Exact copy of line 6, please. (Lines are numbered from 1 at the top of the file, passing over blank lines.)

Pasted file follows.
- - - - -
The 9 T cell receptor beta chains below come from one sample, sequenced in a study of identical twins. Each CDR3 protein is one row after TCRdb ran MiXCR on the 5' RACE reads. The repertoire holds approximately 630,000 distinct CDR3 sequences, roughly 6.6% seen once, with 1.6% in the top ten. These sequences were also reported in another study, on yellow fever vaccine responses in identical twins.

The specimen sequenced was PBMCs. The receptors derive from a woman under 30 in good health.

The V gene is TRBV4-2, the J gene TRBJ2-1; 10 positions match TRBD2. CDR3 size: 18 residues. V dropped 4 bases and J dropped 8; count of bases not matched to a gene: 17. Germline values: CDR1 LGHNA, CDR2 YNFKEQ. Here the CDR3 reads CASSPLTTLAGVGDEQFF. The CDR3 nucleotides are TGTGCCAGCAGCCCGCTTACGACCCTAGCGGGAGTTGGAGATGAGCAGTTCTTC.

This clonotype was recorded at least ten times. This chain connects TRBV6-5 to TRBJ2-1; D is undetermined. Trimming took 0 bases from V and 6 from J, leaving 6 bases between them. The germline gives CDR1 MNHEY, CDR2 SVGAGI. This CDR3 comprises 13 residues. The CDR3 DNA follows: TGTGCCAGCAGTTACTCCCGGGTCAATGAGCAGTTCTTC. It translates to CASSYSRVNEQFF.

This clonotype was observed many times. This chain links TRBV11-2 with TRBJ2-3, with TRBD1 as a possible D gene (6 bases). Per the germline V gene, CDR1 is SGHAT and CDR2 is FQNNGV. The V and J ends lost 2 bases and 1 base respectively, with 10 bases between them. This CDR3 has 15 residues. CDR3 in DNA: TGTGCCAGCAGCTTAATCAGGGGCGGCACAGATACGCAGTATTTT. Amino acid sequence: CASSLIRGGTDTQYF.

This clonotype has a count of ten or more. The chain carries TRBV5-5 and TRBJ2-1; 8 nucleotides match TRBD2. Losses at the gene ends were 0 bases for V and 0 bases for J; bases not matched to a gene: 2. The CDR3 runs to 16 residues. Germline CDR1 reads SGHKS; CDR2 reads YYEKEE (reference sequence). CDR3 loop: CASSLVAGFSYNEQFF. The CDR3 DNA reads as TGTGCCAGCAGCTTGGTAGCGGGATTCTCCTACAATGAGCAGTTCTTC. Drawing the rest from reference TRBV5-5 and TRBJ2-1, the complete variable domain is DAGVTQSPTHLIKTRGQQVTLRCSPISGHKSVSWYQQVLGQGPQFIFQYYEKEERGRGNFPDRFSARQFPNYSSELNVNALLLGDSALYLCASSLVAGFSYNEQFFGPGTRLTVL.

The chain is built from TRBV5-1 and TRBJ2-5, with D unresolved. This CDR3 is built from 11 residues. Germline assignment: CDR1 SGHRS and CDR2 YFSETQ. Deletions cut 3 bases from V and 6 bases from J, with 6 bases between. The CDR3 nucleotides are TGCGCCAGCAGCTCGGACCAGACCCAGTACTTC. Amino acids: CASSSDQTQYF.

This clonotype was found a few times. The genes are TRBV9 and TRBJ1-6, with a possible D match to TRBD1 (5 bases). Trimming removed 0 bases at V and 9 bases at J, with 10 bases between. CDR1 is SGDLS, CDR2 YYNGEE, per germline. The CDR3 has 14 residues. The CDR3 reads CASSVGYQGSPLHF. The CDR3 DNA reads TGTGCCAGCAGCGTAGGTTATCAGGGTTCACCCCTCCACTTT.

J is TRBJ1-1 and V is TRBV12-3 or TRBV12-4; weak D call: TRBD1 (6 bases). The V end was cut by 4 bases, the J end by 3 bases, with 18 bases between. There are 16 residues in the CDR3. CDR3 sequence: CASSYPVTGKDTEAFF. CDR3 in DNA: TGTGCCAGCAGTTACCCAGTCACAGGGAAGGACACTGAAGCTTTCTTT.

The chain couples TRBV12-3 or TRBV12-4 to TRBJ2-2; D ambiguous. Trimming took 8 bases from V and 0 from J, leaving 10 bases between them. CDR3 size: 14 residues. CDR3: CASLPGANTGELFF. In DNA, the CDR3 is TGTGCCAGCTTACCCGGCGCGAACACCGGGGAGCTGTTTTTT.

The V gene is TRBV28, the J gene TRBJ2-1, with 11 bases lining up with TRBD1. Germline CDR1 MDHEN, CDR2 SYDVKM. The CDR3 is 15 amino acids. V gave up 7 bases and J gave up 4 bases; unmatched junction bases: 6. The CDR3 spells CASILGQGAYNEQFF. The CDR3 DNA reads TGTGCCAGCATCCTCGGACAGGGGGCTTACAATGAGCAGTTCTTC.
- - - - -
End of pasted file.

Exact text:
This clonotype has a count of ten or more. The chain carries TRBV5-5 and TRBJ2-1; 8 nucleotides match TRBD2. Losses at the gene ends were 0 bases for V and 0 bases for J; bases not matched to a gene: 2. The CDR3 runs to 16 residues. Germline CDR1 reads SGHKS; CDR2 reads YYEKEE (reference sequence). CDR3 loop: CASSLVAGFSYNEQFF. The CDR3 DNA reads as TGTGCCAGCAGCTTGGTAGCGGGATTCTCCTACAATGAGCAGTTCTTC. Drawing the rest from reference TRBV5-5 and TRBJ2-1, the complete variable domain is DAGVTQSPTHLIKTRGQQVTLRCSPISGHKSVSWYQQVLGQGPQFIFQYYEKEERGRGNFPDRFSARQFPNYSSELNVNALLLGDSALYLCASSLVAGFSYNEQFFGPGTRLTVL.